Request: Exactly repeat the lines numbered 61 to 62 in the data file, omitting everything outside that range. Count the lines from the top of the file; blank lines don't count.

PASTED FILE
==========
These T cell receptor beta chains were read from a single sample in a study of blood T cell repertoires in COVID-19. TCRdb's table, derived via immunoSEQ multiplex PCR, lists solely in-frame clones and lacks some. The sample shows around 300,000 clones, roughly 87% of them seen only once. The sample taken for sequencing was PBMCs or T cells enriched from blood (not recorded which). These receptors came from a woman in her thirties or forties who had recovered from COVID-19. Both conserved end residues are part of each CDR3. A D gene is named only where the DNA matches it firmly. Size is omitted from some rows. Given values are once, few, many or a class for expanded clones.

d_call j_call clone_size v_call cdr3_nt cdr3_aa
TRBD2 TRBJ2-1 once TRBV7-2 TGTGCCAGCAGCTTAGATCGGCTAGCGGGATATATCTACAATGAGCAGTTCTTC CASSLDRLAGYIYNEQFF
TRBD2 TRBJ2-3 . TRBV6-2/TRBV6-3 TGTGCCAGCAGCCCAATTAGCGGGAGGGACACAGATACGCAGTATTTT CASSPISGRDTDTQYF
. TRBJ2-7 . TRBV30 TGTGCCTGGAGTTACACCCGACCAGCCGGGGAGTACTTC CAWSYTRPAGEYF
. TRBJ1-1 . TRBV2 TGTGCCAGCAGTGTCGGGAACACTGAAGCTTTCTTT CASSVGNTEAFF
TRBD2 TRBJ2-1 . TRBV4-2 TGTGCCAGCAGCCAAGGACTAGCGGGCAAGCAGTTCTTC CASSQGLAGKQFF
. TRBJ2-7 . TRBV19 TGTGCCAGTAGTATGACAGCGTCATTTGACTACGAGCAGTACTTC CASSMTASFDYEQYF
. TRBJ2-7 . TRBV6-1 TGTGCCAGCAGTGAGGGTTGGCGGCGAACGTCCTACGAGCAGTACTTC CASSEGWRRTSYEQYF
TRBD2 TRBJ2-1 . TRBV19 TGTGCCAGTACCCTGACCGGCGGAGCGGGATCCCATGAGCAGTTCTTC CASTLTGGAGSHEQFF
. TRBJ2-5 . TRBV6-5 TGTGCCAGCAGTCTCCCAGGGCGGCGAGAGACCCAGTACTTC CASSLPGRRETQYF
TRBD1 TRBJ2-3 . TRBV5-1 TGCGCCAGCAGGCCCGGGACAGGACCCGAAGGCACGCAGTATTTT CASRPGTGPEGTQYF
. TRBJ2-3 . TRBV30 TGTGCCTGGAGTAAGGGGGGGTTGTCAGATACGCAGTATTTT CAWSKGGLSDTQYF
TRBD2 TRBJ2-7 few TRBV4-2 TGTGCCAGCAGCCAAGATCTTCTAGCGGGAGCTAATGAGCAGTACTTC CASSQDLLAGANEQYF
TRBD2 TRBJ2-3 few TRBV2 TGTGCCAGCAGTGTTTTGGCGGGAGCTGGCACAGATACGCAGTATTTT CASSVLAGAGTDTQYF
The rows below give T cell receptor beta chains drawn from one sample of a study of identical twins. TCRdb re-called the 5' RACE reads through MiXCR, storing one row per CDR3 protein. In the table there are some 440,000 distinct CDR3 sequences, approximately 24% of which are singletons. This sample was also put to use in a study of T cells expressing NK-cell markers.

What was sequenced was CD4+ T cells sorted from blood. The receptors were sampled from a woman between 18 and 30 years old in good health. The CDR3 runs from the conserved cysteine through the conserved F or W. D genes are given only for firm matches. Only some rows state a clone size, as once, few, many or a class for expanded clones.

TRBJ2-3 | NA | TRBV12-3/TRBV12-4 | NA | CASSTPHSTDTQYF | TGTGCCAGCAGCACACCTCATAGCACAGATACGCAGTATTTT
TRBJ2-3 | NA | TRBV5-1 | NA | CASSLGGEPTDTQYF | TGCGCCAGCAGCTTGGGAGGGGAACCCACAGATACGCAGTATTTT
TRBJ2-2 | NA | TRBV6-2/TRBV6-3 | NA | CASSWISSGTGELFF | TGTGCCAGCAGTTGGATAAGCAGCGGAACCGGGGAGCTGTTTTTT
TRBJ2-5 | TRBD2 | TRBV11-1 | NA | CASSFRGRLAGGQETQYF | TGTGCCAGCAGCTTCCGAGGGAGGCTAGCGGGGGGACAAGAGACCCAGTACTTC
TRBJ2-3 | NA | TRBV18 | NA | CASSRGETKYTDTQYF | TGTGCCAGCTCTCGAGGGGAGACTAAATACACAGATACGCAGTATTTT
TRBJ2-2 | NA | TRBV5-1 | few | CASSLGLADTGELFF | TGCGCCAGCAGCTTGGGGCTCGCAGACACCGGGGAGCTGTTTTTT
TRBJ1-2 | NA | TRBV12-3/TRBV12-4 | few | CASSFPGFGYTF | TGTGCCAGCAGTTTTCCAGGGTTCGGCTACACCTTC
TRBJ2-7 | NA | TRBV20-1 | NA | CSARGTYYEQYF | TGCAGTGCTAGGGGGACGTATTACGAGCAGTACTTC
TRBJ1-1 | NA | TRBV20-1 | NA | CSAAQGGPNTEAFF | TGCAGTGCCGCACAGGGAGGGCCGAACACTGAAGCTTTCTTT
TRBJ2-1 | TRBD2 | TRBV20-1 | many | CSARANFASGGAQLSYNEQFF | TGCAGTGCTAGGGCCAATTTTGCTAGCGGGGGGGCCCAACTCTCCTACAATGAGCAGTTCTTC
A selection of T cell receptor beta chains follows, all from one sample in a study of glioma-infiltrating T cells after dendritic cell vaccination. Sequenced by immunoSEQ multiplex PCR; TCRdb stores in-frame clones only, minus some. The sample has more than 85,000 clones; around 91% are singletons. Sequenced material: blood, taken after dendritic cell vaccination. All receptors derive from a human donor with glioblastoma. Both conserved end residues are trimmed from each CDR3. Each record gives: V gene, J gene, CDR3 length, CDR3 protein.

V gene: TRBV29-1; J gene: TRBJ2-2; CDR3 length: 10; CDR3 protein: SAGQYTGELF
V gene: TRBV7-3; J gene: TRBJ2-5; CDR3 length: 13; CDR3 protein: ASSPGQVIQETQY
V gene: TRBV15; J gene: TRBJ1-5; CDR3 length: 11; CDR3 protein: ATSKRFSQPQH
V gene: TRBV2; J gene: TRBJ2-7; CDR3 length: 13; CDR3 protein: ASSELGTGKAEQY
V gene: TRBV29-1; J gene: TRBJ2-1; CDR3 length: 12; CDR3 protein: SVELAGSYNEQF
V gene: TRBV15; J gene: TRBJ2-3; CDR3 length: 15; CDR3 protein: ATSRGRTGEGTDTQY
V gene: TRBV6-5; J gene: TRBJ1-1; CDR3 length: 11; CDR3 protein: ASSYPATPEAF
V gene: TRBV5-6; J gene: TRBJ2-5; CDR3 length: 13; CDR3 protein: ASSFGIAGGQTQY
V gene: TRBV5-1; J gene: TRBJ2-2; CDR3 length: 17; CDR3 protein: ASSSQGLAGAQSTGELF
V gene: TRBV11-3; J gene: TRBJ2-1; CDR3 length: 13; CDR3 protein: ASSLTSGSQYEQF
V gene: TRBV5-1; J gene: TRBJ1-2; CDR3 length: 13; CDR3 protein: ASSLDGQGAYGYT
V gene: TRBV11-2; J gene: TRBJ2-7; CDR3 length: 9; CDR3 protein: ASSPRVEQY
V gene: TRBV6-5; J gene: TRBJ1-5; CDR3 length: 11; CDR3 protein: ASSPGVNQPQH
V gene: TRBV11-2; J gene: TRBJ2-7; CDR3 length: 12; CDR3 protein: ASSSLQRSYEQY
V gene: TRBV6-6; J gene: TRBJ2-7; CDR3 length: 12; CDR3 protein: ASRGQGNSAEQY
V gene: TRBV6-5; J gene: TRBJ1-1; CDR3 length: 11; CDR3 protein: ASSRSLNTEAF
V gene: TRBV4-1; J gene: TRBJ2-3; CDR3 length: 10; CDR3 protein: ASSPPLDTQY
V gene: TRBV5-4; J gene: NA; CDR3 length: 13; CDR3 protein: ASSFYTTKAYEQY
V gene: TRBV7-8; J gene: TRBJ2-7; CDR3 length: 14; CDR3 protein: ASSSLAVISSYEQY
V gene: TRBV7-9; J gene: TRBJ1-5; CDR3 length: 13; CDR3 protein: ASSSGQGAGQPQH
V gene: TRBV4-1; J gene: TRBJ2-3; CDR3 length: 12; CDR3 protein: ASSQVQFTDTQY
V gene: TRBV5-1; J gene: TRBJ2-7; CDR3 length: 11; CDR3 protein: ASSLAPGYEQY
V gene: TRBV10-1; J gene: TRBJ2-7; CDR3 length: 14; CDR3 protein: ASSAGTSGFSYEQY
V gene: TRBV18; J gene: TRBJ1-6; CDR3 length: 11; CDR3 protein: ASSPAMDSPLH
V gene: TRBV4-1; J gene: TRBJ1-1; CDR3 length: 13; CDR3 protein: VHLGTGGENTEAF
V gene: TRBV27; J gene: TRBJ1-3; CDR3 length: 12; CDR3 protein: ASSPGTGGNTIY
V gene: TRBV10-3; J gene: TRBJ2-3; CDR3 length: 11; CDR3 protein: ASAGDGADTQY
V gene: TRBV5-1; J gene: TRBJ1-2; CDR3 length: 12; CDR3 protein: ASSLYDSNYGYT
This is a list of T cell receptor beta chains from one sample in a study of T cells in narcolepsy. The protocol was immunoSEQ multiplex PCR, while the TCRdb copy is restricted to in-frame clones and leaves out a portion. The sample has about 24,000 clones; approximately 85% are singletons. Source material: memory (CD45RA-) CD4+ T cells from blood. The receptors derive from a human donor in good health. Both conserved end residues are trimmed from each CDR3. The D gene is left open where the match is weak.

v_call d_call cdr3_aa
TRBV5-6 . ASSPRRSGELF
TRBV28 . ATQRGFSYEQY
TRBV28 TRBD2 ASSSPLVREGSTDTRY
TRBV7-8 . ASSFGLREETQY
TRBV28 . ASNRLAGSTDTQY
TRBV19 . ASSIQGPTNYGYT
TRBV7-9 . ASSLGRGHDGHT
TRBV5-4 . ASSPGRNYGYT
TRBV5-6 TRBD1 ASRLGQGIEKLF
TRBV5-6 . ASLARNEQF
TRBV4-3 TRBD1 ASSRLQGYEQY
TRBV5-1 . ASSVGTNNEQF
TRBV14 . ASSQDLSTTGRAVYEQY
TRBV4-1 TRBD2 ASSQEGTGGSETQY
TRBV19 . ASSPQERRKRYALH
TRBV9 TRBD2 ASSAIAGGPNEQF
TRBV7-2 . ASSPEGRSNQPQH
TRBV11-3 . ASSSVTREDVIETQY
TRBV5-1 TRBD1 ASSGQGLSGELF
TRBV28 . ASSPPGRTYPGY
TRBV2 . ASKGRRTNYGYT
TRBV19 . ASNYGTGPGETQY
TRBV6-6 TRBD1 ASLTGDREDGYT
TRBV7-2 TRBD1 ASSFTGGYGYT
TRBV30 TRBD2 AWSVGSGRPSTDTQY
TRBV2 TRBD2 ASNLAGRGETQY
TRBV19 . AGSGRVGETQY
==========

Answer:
TRBV28 TRBD2 ASSSPLVREGSTDTRY
TRBV7-8 . ASSFGLREETQY